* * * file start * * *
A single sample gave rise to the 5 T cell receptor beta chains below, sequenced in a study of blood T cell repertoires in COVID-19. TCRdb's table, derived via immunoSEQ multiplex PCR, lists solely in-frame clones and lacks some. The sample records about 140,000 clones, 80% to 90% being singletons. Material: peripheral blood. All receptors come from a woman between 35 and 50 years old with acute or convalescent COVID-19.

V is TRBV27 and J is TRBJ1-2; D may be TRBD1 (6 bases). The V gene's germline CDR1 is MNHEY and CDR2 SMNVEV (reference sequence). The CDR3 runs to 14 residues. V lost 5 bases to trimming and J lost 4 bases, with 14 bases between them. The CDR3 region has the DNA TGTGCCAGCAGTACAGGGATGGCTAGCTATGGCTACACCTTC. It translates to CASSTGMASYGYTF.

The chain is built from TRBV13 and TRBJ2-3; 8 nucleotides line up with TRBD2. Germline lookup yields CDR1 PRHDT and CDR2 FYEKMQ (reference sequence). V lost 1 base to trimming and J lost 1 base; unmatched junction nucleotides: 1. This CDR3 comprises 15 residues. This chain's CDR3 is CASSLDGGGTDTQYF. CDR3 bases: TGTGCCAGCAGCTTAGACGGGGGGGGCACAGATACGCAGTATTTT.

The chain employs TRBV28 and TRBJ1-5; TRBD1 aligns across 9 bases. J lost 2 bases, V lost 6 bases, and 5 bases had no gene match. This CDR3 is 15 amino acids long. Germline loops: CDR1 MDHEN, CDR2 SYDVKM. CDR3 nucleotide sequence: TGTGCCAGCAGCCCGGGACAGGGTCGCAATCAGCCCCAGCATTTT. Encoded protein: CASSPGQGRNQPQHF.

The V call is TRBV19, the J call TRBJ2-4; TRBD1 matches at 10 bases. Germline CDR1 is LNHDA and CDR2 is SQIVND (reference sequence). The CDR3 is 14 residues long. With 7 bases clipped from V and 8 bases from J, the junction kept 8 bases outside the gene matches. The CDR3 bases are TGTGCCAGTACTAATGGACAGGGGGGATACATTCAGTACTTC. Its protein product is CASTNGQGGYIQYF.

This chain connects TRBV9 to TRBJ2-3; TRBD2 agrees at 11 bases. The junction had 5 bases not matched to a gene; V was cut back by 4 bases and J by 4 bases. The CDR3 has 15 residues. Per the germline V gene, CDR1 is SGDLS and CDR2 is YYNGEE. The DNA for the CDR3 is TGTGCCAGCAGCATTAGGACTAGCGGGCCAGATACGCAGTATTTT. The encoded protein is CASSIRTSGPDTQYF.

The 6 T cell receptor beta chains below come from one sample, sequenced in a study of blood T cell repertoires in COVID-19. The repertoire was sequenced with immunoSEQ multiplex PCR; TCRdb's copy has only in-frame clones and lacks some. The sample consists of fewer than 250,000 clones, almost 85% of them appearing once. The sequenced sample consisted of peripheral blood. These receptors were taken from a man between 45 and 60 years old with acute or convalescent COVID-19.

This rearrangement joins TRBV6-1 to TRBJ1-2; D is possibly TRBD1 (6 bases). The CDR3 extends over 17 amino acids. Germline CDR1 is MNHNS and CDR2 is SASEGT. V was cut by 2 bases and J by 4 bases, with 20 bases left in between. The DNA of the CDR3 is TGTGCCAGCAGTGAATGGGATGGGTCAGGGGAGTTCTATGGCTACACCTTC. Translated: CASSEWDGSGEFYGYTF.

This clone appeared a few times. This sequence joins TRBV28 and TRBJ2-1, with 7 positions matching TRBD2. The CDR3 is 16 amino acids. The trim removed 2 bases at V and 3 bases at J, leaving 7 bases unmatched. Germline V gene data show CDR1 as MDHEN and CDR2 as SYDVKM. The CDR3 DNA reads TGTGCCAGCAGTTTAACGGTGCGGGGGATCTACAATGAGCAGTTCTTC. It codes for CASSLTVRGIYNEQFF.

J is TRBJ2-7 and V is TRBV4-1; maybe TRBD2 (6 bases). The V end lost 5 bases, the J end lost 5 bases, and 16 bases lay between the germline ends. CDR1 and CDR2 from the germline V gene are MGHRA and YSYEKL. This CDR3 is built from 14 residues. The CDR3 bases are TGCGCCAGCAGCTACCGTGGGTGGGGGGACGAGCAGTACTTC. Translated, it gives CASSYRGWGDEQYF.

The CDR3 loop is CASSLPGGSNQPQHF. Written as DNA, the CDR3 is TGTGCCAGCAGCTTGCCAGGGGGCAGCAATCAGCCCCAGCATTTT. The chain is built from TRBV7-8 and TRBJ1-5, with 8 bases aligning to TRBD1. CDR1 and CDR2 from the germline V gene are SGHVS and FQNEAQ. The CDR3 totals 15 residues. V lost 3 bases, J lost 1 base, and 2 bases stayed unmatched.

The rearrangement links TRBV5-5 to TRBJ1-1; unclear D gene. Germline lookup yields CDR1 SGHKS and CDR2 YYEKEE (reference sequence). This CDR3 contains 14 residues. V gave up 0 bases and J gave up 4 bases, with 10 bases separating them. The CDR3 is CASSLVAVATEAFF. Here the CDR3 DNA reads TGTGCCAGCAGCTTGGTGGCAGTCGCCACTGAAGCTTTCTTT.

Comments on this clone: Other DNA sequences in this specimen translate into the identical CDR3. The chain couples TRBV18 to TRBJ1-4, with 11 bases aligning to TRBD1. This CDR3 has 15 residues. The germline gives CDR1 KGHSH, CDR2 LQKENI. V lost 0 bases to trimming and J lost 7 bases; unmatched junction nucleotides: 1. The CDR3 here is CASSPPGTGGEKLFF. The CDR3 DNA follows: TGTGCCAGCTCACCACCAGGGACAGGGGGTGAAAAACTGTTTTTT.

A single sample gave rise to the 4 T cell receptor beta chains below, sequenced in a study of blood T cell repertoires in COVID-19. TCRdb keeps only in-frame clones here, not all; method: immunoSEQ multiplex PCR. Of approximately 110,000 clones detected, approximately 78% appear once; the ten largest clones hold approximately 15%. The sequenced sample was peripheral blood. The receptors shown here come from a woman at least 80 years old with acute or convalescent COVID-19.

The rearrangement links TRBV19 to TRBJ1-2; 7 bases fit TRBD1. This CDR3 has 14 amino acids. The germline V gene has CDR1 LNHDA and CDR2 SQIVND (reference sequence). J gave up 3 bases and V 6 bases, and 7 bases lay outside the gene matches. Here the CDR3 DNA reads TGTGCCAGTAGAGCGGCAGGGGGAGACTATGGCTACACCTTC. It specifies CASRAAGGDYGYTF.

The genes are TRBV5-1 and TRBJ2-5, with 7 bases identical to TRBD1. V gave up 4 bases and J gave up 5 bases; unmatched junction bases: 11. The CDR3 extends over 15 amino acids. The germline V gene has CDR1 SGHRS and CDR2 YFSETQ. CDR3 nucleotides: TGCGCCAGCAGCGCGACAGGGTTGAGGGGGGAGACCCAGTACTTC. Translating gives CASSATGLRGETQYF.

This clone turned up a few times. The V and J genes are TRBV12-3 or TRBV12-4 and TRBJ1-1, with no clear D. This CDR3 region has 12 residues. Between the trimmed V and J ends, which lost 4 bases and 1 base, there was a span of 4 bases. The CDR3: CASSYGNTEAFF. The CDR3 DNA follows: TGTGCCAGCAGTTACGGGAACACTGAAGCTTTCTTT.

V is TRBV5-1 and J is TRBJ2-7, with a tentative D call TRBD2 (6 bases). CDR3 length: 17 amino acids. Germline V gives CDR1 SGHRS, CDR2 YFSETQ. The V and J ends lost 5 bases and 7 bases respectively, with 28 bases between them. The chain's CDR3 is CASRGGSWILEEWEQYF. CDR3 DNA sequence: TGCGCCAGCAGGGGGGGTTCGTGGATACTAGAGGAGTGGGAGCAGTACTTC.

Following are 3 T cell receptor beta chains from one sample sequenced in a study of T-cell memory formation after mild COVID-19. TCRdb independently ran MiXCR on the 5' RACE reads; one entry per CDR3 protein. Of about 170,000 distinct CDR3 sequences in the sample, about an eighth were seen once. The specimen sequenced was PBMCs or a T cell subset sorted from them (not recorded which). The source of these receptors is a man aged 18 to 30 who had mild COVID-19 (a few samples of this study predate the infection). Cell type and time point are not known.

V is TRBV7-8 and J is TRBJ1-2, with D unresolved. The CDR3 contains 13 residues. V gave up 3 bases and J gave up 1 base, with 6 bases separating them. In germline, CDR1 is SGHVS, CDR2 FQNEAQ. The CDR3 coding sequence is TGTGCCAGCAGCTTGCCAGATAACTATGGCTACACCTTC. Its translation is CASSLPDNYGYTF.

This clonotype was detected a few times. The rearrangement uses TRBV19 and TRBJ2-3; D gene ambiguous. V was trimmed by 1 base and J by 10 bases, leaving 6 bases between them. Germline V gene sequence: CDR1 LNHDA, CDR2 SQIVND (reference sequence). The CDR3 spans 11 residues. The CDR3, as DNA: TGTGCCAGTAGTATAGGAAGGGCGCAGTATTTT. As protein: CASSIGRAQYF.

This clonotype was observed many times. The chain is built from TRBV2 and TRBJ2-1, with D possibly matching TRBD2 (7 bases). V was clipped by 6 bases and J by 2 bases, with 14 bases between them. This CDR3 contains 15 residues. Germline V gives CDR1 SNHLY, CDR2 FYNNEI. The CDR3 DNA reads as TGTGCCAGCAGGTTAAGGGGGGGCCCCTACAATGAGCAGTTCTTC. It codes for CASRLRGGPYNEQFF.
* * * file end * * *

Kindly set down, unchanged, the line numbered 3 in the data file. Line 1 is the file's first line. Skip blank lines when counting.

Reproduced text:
The chain is built from TRBV13 and TRBJ2-3; 8 nucleotides line up with TRBD2. Germline lookup yields CDR1 PRHDT and CDR2 FYEKMQ (reference sequence). V lost 1 base to trimming and J lost 1 base; unmatched junction nucleotides: 1. This CDR3 comprises 15 residues. This chain's CDR3 is CASSLDGGGTDTQYF. CDR3 bases: TGTGCCAGCAGCTTAGACGGGGGGGGCACAGATACGCAGTATTTT.